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Brussels is the capital of Belgium, as well as the 'capital' of the European Union. In addition, NATO's headquarters are located in Brussels. Although the buildings of this organization hardly improve the city's looks, the center is a very attractive place. The center is the Grote Markt, where on sunny days the terraces are completely full of people enjoying a Belgian beer.
Brussels consists of 19 departments, that together make up the capital's authorities. The city of Brussels is one of the departments, and it has 140,000 inhabitants. In the entire capital, there are over one million inhabitants.
The city is located in the center of Belgium, on an intersection of former trade routes, both from north to south and from east to west. Gent is at 57 kilometer from Brussels, Bruges at 97 kilometers and the seaside resort of Ostend at 114 kilometers.
Through its status as the capital and the presence of large organizations like NATO and EU, Brussels is a typical civil servant city. Most people work in public administration or in services catering to the administration, for instance consultants and legal services, but also bars and restaurants. Industry has almost vanished, among other things because of the limited room for expansion.
To the north-east of Brussels lies the national airport, Brussels Airport, which many people know under its old name Zaventem. Budget airlines use Charleroi, located 46 kilometers to the south of the city. Often this airport is called 'Brussels South'.
Brussels has three metro lines, a few tram lines and an extensive bus network. The metro has 68 stations. Lines 1A and 1B run from east to west and line 2 to a large extent follows the 'small ring' (see Traffic). There are 14 tram lines, including two so-called Expres-trams. Many trams follow a part of the underground north-south connection between train stations Brussel-Noord and Brussel-Zuid.
Brussels has seven train stations. Brussels-Zuid is the most important international train station, where high-speed trains stop. National trains stop at Brussel-Centraal and Brussel-Noord. In addition, there are the smaller stations of Brussel-Kapellekerk and Brussel-Congres, which are all serviced by local trains. Brussel-Luxemburg and Brussel-Schuman are stations located near NATO and the EU. From there, trains depart for Namur and Luxembourg.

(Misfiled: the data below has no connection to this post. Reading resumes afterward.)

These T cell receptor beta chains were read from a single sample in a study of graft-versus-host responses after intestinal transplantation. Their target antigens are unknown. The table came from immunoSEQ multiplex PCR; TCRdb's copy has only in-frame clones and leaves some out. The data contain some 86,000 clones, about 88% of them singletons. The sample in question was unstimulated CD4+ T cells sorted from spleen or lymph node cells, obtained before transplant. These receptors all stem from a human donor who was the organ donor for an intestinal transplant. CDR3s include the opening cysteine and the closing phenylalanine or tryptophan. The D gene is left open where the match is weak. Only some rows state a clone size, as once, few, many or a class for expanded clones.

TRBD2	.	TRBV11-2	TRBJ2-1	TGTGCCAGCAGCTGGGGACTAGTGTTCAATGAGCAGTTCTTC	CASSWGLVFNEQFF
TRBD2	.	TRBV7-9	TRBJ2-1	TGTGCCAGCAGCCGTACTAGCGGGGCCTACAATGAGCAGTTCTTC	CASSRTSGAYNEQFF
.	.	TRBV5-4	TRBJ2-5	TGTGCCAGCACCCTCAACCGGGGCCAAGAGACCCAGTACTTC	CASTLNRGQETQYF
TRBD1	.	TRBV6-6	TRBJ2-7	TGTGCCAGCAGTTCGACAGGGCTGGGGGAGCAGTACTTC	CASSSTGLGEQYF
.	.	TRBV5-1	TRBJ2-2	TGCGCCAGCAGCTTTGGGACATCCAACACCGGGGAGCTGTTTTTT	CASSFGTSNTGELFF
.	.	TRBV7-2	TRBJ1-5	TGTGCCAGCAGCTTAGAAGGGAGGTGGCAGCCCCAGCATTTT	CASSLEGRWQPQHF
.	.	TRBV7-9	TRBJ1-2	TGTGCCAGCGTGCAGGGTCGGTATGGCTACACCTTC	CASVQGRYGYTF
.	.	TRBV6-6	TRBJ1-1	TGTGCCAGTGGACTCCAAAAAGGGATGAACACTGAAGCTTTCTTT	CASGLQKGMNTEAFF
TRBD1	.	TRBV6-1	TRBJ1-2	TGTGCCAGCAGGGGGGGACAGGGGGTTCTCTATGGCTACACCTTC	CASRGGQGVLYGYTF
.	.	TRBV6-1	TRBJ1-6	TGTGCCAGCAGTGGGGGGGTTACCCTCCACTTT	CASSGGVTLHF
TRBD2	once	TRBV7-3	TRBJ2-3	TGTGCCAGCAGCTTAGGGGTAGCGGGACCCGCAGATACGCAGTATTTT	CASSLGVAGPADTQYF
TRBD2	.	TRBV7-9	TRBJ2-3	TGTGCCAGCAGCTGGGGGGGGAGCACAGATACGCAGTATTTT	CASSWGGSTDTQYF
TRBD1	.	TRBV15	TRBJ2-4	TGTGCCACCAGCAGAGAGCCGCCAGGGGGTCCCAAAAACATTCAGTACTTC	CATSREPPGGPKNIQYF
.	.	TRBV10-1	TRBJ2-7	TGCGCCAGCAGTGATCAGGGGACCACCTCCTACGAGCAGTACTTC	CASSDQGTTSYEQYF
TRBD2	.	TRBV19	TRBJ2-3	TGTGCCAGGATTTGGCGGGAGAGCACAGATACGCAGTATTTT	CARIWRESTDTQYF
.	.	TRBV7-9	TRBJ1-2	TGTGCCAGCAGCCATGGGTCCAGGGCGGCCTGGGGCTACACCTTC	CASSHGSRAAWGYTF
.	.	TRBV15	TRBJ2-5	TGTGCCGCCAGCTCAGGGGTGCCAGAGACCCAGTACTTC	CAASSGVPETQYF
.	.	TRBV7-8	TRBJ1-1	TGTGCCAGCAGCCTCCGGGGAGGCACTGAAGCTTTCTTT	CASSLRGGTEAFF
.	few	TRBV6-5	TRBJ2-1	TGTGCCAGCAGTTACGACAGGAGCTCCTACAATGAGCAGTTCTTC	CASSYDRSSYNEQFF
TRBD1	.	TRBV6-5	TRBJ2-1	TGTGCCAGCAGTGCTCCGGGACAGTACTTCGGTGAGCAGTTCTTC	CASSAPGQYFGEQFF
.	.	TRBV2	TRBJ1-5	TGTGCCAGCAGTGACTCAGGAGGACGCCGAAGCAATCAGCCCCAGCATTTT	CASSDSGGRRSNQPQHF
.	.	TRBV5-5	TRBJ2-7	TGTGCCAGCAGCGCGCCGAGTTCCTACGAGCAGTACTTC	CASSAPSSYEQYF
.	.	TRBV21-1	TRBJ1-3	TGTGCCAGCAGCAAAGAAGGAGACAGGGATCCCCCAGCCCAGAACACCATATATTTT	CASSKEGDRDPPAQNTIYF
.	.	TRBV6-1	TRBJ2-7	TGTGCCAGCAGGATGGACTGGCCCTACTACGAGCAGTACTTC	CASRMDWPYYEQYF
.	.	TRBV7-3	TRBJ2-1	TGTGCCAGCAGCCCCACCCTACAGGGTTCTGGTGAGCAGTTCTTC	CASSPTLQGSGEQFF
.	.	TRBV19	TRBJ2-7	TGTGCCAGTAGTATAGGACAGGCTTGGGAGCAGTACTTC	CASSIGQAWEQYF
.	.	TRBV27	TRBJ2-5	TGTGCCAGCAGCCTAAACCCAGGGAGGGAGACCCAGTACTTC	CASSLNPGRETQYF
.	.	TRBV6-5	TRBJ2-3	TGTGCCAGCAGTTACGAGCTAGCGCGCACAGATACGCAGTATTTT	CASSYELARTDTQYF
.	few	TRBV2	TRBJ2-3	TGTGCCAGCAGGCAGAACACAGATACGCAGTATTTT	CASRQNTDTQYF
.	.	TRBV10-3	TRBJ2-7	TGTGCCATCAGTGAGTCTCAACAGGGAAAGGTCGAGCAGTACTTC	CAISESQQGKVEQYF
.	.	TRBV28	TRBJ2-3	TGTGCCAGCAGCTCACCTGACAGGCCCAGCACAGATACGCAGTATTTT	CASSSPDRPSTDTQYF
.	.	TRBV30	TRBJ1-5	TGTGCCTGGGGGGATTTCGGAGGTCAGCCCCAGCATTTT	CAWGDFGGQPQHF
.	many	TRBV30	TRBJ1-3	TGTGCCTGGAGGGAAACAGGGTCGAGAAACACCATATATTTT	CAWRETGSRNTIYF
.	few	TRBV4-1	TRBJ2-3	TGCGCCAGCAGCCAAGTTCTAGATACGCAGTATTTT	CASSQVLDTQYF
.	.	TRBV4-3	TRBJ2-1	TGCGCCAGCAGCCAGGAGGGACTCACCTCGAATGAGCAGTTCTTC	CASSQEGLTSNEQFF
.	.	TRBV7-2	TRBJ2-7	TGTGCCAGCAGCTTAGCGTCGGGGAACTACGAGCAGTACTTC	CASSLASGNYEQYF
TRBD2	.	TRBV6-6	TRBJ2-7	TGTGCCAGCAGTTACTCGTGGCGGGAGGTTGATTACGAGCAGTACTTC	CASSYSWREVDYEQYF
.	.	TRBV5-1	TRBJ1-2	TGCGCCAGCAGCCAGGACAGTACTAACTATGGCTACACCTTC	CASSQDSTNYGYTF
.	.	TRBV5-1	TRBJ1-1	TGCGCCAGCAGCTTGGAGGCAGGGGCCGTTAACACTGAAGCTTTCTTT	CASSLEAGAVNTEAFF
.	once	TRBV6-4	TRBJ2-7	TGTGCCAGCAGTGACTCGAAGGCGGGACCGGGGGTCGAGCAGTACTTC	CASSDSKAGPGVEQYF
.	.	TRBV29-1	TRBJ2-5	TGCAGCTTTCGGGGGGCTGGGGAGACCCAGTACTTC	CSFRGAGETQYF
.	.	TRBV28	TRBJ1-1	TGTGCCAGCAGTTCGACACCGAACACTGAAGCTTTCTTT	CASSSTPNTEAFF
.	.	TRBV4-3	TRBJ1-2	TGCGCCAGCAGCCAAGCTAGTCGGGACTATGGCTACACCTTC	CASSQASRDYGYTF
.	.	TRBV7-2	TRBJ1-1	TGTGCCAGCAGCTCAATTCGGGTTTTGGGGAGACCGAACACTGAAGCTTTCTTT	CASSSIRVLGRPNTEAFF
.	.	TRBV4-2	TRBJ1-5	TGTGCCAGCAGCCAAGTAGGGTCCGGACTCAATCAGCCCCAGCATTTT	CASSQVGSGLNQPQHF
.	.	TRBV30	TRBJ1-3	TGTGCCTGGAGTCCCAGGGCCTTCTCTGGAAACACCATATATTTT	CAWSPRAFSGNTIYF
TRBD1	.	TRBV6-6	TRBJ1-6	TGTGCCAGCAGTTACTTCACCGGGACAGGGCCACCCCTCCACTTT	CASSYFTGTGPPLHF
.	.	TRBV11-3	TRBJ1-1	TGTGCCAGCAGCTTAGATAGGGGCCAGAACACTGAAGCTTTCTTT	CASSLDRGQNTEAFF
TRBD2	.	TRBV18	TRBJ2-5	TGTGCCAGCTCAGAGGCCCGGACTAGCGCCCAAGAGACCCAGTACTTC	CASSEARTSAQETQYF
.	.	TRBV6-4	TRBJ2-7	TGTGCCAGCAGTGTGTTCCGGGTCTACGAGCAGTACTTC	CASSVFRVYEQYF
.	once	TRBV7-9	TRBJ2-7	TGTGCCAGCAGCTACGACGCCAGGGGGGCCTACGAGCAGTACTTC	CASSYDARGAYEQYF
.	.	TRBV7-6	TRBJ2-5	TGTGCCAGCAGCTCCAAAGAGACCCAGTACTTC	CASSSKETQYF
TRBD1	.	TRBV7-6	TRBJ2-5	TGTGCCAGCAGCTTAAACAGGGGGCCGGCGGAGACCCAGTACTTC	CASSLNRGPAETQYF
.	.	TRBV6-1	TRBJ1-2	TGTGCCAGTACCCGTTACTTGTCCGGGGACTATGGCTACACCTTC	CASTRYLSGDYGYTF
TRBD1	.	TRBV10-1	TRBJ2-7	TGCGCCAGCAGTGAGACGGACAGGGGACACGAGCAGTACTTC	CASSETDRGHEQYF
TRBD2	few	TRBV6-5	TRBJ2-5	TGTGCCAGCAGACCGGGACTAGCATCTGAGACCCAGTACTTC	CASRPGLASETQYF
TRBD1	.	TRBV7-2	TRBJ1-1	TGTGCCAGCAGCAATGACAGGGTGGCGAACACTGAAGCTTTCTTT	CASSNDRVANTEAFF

Brussels has three ring roads. The smallest runs around the center of Brussels and follows the old 14th and 15th century city wall. The larger ring road is not a closed ring: it is a series of boulevards around the 19 departments, interrupted in the south by a forest. Finally, there is Ring R0, a motorway around the entire city with connections to motorways in all directions.
All this looks good enough, but make no mistake: the ring roads and entry roads are often very busy. Driving in Brussels itself can also be very confusing, due to the minimal use of road signs.
Finding a place to park in Brussels is difficult and expensive. Car parks are also relatively expensive. Many people who work in the city center park their cars in one of the suburbs and proceed by bus or tram.
Due to the international organizations that are located in Brussels, the city has a large number of hotels, including sixteen five star hotels. However, the hotels are often fully booked, due to the constant stream of diplomats and foreign delegations. We strongly recommend booked your hotel room in advance.
For more information about Brussels, we recommend Google, and the following sources: